A useful application of half-lives is radioactive dating. It takes a certain amount of time for half the atoms in a sample to decay. It then takes the same amount of time for half the remaining radioactive atoms to decay, and the same amount of time for half of those remaining radioactive atoms to decay, and so on.
How is half-life used in radioactive dating?
Radiometric dating is a method used to date rocks and other objects based on the known decay rate of radioactive isotopes. Each radioactive isotope decays at its own fixed rate, which is expressed in terms of its half-life or, in other words, the time required for a quantity to fall to half of its starting value.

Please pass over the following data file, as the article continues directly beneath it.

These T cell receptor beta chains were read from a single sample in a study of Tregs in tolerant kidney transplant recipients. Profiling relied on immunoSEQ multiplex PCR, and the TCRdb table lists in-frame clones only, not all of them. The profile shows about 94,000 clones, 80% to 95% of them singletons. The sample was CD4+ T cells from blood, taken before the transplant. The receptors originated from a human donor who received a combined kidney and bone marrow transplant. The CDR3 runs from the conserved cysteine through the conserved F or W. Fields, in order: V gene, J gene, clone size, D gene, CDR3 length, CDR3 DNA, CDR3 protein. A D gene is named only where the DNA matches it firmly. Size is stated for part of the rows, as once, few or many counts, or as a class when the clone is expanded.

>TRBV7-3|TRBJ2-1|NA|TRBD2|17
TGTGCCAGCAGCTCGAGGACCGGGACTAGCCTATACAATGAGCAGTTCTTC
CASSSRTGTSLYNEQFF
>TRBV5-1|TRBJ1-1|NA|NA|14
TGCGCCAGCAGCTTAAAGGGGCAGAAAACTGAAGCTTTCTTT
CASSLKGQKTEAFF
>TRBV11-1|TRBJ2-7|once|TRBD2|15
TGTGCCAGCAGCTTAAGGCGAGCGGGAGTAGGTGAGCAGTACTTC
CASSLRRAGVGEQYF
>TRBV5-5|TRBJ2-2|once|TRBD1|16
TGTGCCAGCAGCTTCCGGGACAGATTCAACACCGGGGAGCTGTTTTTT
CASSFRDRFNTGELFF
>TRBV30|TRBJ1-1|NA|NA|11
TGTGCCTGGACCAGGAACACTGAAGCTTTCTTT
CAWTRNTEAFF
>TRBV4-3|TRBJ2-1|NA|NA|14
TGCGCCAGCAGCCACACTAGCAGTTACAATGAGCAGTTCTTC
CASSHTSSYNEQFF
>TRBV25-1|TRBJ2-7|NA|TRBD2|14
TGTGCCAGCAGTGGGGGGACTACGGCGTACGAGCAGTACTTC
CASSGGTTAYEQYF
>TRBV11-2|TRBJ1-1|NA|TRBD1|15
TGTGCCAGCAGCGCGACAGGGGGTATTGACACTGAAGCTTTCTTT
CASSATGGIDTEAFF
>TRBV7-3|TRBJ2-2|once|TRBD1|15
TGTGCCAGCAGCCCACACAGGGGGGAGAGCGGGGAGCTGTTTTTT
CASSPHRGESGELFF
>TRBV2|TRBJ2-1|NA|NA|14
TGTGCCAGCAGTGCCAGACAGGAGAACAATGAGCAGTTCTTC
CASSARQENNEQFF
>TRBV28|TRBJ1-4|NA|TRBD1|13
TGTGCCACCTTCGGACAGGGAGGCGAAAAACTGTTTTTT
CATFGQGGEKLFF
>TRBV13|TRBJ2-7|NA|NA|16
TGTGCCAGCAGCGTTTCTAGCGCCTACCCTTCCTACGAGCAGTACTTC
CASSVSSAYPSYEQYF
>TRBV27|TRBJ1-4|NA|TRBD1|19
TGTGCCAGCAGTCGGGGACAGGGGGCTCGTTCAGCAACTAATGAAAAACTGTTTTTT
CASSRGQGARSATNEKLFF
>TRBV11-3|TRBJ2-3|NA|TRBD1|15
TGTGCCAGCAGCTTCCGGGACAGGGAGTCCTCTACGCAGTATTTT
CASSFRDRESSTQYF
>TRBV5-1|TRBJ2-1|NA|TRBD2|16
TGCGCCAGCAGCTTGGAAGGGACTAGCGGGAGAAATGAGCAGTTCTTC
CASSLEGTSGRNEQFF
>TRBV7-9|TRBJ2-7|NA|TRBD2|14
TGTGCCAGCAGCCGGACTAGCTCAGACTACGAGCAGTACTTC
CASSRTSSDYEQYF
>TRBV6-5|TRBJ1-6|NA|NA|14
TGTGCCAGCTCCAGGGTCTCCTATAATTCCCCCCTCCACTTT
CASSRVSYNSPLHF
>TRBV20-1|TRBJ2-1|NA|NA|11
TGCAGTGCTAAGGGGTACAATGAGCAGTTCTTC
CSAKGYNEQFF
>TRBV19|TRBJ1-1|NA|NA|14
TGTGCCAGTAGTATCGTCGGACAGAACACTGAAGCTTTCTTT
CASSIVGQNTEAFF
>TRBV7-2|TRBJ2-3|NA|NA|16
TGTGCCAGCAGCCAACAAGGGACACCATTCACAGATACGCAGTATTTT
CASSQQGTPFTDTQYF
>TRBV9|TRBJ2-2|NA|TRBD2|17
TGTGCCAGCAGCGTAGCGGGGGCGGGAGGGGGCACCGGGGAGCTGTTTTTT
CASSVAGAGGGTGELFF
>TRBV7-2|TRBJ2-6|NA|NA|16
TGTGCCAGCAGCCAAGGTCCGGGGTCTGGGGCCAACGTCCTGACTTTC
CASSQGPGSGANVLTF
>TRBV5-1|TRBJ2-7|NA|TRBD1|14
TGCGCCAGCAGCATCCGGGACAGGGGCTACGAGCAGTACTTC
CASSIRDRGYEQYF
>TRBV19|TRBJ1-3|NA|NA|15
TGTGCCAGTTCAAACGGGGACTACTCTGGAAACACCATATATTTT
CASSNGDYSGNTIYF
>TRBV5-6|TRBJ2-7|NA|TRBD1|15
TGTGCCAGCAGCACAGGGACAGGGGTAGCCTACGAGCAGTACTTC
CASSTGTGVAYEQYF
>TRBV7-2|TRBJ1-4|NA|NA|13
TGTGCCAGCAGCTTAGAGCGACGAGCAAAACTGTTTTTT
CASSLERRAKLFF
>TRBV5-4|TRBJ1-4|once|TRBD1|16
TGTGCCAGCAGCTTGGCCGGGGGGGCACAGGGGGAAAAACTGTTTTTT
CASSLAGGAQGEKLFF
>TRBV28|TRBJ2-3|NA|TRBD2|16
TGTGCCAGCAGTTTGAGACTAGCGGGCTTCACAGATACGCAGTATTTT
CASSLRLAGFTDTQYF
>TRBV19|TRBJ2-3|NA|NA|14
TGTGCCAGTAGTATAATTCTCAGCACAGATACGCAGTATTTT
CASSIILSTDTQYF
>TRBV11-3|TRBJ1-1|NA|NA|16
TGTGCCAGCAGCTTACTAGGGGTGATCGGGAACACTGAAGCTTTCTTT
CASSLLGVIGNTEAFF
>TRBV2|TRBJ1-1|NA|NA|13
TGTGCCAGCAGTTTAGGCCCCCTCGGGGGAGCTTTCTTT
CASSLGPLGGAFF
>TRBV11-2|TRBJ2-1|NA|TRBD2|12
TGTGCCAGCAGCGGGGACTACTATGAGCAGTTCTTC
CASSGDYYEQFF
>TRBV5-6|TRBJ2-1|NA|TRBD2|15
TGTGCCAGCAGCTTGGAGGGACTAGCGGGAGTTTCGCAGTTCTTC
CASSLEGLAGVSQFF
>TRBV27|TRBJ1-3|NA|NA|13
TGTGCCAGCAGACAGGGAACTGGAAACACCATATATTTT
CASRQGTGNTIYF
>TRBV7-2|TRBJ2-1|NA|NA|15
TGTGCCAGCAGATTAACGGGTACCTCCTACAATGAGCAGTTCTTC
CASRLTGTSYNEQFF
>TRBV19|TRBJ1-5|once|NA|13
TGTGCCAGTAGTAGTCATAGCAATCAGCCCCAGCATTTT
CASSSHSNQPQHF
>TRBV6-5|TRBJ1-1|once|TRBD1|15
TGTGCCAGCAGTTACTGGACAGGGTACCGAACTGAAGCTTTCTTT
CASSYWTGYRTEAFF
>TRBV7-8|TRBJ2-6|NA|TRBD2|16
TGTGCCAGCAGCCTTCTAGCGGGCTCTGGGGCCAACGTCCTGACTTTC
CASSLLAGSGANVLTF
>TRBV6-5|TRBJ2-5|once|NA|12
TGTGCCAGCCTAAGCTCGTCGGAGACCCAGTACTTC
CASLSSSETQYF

How are half-lives used in absolute dating?
The half-life of 238U is 4.5 billion years, i.e., the time it takes for half of the parent isotope atoms to decay into the daughter isotope. This isotope of uranium, 238U, can be used for absolute dating the oldest materials found on Earth, and even meteorites and materials from the earliest events in our solar system.
How isotope half-lives are used to date materials?
The rubidium-strontium method has been a popular method to determine the absolute age of geological processes. When discussing decay rates, scientists refer to “half-lives”—the length of time it takes for one-half of the original atom of the radioactive isotope to decay into an atom of a new isotope.